In *Brewing Calculations*, we reviewed the calculations we learned last week for how much grain to use. However, that was a calculation that implied a single-grain mash, something that doesn’t happen very often. Luckily the formula for a multi-grain mash is identical, except that you make a separate calculation for each grain, multiplying the result for each grain by the percentage of the grist bill that the grain represents.

For example, if I’m making 50 litres of a beer that I hope will have an original gravity of 1.044 (11°P), in a brewhouse with an efficiency of 87%, using 60% pale ale malt (extract content of 80%, moisture content of 4%) and 40% Vienna malt (extract content of 78%, moisture content of 3%), our calculation would be

m = malt% x [(V_{litres} x s.g. x ° Plato) / (%extract x (1-%moisture) x %brewhouse efficiency)]

m_{pale ale} = 60% x [(50 x 1.044 x 11%) / (80% x 96% x 87%)]= 5.16 kg

m_{Vienna} = 40% x [(50 x 1.044 x 11%) / (78% x 97% x 87%)] = 3.49 kg

Of course, simple math allows us to rearrange the formula to solve for any of the variables, such as brewhouse efficiency:

brewhouse efficiency = (V_{litres} x s.g. x %° Plato) / (m x %extract x (1-%moisture))

So if we make 50 L of wort that has a specific gravity of 1.044 (11° Plato), and we used 8.6 kilos of malt that had 80% extract and a moisture content of 4%, the we can calculate our brewhouse efficiency as being

(50 x 1.044 x .11) / (8.6 x .80 x .96) = 87%

That being relatively simple, we then moved on to calculating finished beer colour (usually expressed in North America as SRM–the higher the number, the darker the beer) from the colour and quantity of malt used. However, this is more of a guesstimate than anything. Yes, we can calculate the amount of colour the malt will add to the finished product, and probably for darker beers, it will be a pretty accurate estimate. However, for lighter beers, colour may be more dependant on how long the wort is boiled, since heat and water plus amino acids causes the Maillard reaction that darkens beer. For example, a light-coloured wort might be 2.8 SRM before the boil and 5.6 SRM after the boil. Hops can also have an affect on lighter beer colour, as will the degree of oxidation of polyphenols drawn from the grain husks, the amount of carbonates (water softness) in the mash water, and the amount of nitrogen in the grain (since more nitrogen equals more amino acids which means more Maillard reactions which means more colour).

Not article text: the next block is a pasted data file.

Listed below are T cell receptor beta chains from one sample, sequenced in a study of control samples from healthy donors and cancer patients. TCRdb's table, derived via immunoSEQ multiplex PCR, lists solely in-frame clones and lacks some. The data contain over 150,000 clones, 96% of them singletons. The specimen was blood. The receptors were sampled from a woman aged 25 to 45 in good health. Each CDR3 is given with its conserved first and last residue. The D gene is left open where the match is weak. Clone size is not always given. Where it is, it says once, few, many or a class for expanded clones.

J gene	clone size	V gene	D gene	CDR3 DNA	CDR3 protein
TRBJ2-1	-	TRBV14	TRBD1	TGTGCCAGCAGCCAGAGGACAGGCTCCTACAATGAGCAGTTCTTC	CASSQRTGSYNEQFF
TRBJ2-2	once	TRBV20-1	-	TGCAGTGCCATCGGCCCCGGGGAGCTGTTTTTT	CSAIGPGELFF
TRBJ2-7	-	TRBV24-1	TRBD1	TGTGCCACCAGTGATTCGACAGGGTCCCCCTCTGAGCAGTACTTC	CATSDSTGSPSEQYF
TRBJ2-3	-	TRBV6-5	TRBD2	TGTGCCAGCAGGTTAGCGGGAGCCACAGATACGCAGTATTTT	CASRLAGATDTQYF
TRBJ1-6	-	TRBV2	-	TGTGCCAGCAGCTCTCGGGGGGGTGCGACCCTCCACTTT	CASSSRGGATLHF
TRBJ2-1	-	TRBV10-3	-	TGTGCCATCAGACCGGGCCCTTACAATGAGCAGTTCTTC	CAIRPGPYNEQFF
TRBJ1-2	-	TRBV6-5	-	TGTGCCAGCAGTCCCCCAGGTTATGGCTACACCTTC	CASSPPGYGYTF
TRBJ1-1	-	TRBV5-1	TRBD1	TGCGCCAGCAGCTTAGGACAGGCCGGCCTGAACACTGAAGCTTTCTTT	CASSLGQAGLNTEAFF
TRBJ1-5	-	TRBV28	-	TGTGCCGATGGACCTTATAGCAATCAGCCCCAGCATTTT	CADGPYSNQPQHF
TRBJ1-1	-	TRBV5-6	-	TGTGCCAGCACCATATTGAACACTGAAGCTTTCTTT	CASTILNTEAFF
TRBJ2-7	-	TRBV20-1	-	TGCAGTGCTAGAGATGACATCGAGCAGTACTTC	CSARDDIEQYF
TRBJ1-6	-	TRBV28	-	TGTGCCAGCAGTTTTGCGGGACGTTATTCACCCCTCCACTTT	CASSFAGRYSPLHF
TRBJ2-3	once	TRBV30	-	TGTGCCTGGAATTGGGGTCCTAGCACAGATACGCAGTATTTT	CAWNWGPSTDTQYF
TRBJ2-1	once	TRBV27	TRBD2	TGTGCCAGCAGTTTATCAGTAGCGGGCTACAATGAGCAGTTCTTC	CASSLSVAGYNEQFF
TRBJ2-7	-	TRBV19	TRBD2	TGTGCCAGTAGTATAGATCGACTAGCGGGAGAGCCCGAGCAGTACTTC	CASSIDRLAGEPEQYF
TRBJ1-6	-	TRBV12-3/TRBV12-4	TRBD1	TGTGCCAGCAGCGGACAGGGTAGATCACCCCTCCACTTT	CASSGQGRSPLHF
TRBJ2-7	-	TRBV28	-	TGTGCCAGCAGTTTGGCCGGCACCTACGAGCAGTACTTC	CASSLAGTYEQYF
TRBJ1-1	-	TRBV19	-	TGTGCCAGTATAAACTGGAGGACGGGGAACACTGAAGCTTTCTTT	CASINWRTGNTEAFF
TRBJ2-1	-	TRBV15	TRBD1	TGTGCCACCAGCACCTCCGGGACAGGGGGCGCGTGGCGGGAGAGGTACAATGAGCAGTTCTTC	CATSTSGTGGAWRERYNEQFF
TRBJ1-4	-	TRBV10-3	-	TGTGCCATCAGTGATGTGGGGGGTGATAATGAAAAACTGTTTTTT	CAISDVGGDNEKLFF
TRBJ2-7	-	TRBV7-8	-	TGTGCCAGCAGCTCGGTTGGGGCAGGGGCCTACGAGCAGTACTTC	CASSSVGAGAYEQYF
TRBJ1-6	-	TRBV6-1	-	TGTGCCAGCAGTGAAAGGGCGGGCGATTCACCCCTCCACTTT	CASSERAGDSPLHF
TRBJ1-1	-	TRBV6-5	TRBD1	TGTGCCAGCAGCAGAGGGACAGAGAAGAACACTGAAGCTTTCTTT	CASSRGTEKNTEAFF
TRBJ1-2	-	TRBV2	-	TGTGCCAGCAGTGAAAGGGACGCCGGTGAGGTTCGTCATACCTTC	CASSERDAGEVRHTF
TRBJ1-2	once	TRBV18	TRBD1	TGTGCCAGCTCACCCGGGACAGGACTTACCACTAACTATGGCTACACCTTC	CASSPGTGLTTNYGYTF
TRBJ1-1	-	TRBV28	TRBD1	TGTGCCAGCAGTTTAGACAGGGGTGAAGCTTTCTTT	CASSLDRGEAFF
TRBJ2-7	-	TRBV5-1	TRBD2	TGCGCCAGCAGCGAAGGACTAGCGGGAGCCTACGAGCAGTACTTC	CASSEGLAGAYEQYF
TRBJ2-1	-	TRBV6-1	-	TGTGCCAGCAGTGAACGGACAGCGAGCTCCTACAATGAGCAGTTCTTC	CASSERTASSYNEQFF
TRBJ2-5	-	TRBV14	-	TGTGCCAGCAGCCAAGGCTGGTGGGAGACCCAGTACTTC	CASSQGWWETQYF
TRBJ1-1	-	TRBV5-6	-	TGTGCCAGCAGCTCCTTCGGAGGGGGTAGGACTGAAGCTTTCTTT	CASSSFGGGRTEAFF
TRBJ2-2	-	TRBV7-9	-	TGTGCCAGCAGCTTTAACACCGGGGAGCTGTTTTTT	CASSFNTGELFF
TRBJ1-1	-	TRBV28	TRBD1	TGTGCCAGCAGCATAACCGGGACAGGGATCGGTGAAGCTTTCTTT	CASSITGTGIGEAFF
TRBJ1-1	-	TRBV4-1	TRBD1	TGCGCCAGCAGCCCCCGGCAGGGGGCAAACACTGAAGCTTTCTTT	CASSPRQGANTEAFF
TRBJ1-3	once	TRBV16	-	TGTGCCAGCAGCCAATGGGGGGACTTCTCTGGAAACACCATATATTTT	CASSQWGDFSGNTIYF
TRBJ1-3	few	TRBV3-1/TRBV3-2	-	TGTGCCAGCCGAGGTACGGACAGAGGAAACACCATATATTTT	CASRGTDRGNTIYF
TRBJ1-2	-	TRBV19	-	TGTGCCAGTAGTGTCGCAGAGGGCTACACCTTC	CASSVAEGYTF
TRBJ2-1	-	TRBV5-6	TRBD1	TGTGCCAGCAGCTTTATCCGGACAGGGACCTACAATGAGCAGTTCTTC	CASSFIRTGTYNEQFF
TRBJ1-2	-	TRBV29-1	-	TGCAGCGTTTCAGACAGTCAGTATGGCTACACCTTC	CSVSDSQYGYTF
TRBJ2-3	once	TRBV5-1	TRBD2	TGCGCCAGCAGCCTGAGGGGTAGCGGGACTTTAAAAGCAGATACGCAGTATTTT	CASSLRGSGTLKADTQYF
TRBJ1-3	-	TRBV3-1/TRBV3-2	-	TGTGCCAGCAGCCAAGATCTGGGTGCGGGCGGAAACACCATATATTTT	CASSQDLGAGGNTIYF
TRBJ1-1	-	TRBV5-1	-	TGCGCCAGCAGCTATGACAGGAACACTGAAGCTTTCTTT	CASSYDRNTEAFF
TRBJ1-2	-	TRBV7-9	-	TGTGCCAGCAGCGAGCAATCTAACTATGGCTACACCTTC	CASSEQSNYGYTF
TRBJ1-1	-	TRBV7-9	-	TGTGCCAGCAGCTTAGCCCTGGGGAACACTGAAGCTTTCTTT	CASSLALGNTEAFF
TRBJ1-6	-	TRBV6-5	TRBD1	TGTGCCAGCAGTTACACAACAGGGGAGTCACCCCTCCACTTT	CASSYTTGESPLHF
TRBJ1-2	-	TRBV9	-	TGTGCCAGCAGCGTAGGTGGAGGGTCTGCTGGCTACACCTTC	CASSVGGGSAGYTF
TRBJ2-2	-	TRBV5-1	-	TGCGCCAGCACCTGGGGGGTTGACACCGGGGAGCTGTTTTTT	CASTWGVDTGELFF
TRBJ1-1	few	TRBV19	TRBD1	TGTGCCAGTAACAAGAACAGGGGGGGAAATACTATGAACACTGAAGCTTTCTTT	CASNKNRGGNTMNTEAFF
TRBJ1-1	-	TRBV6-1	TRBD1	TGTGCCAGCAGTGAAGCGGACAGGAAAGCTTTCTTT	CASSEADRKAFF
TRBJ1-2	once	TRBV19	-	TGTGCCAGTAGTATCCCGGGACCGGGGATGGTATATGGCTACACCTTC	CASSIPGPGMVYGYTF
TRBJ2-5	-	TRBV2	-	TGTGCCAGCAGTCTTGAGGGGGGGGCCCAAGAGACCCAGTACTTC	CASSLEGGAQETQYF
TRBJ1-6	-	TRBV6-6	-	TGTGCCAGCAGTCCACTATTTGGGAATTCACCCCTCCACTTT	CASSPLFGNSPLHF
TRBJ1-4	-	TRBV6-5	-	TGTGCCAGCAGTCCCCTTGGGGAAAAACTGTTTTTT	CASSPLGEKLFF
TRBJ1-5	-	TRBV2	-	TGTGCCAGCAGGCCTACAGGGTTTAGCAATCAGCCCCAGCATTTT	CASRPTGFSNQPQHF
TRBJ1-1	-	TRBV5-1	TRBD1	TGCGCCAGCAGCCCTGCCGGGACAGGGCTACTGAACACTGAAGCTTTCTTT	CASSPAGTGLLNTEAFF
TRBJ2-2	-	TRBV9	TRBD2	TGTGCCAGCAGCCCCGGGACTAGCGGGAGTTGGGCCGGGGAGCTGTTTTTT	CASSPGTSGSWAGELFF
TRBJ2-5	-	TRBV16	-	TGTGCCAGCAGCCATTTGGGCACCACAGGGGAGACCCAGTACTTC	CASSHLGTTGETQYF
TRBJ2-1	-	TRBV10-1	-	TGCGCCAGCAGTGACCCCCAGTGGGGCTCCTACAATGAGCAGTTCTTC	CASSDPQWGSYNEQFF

Ray Daniels, in his excellent book *Designing Great Beers*, gives the formula

MCU = (°L x m) / V

where

- MCU = malt colour units (a unit invented by Daniels — he does give a table for converting from MCU to SRM)
- °L = degrees Litner, a measure of the colour of the grain
- m = mass of grain used, in lbs
- V = Volume of wort in gallons

So 5 gallons of wort made from 8 lbs of malt with a colour of 2.5°L will have a colour of

(8 x 2.5) / 5 = 4 MCU

(You can calculate the colour of a multi-grain wort by doing a separate calculation for each addition, then adding the results together.)

Of course Daniels’ formula is in American measures. For those of you smitten with the metric system, I realized that using metric measures and then multiplying the result by 8.36 (2.2 kg per pound times 3.8 L per gallon) would give the same result:

[(3.6 kg x 2.5°L) / 19L] x 8.36 = 4 MCU

On to hop calculations. Last year in *Brewing Ingredients*, Kevin did teach us the formula for estimating the mass of hops needed to achieve a particular bitterness of beer:

m = (V x C_{g} x IBU) / U% x AA% x 1000

where

- m = mass of hops needed in grams
- V = volume of wort in litres
- C
_{g }= correction for specific gravity if it is over 1.050: (1+[s.g. – 1.050)/2]
- IBU = the number of bitterness units desired
- U% = utilization of hops (see below)
- AA% = the alpha acid content of the hops

The hop utilization table (U%) compared to boil time looks like this:

- Dry hop = 0% utilization
- 0-9 min boil = 6%
- 10-19 min = 15%
- 20-29 min = 19%
- 30-44 min = 24%
- 60 min = 30%
- >74 min = 34%

This year, Kevin took us a step further: calculating multiple additions of hops at various times during the boil–say we want a projected bitterness of 65 IBU for a 60L wort with a specific gravity of 1.050, and plan to use Magnum hops (10% A.A.) for 60 minutes, Cascade hops (6% A.A.) for 10 minutes and Simcoe hops (12% A.A.) for 5 minutes. The Cascade and Simcoe additions are for aroma, so we would add them in pre-planned quantities of grams per litre, depending on how much aroma we wanted. In this case, let’s say we’ll add 1 g/L of the Cascade (60 g) and 2 g/L of the Simcoe (120 g).

By flipping around the above formula to solve for IBU, and borrowing numbers from the hops utilization table, we get

IBU = m x U% x AA% x 1000 / V

*(Note that we don’t need a gravity correction factor since our s.g. is only 1.050)*

IBU_{Cascade} = 60 x .1 x .06 x 1000 / 60 = 9 IBU

IBU_{Simcoe} = 120 x .06 x .12 x 1000 / 60 = 14.4 IBU

Therefore the two aroma additions are going to contribute 9 + 14.4 = 23.4 IBU of bitterness. We then only have to solve for the mass of Magnum needed to produce the remaining 41.6 IBU:

m = 60 x 41.6 / .3 x .1 x 1000 = 83.2 grams of Magnum needed

We used the break between class to massage some feeling back into our calculator fingers, then it was on to *History of Beer*. Bill White led us down through the ages, looking at religion and beer, from ancient Sumeria and the goddess Ninkasi through ancient Egypt, Greece, Rome, the Bible, Aztecs, Mayans, Incans, African culture, Germanic tribes, the rise of mediaeval monasteries as centres of brewing.

Next week: beer moves out of the temnple and becomes a business.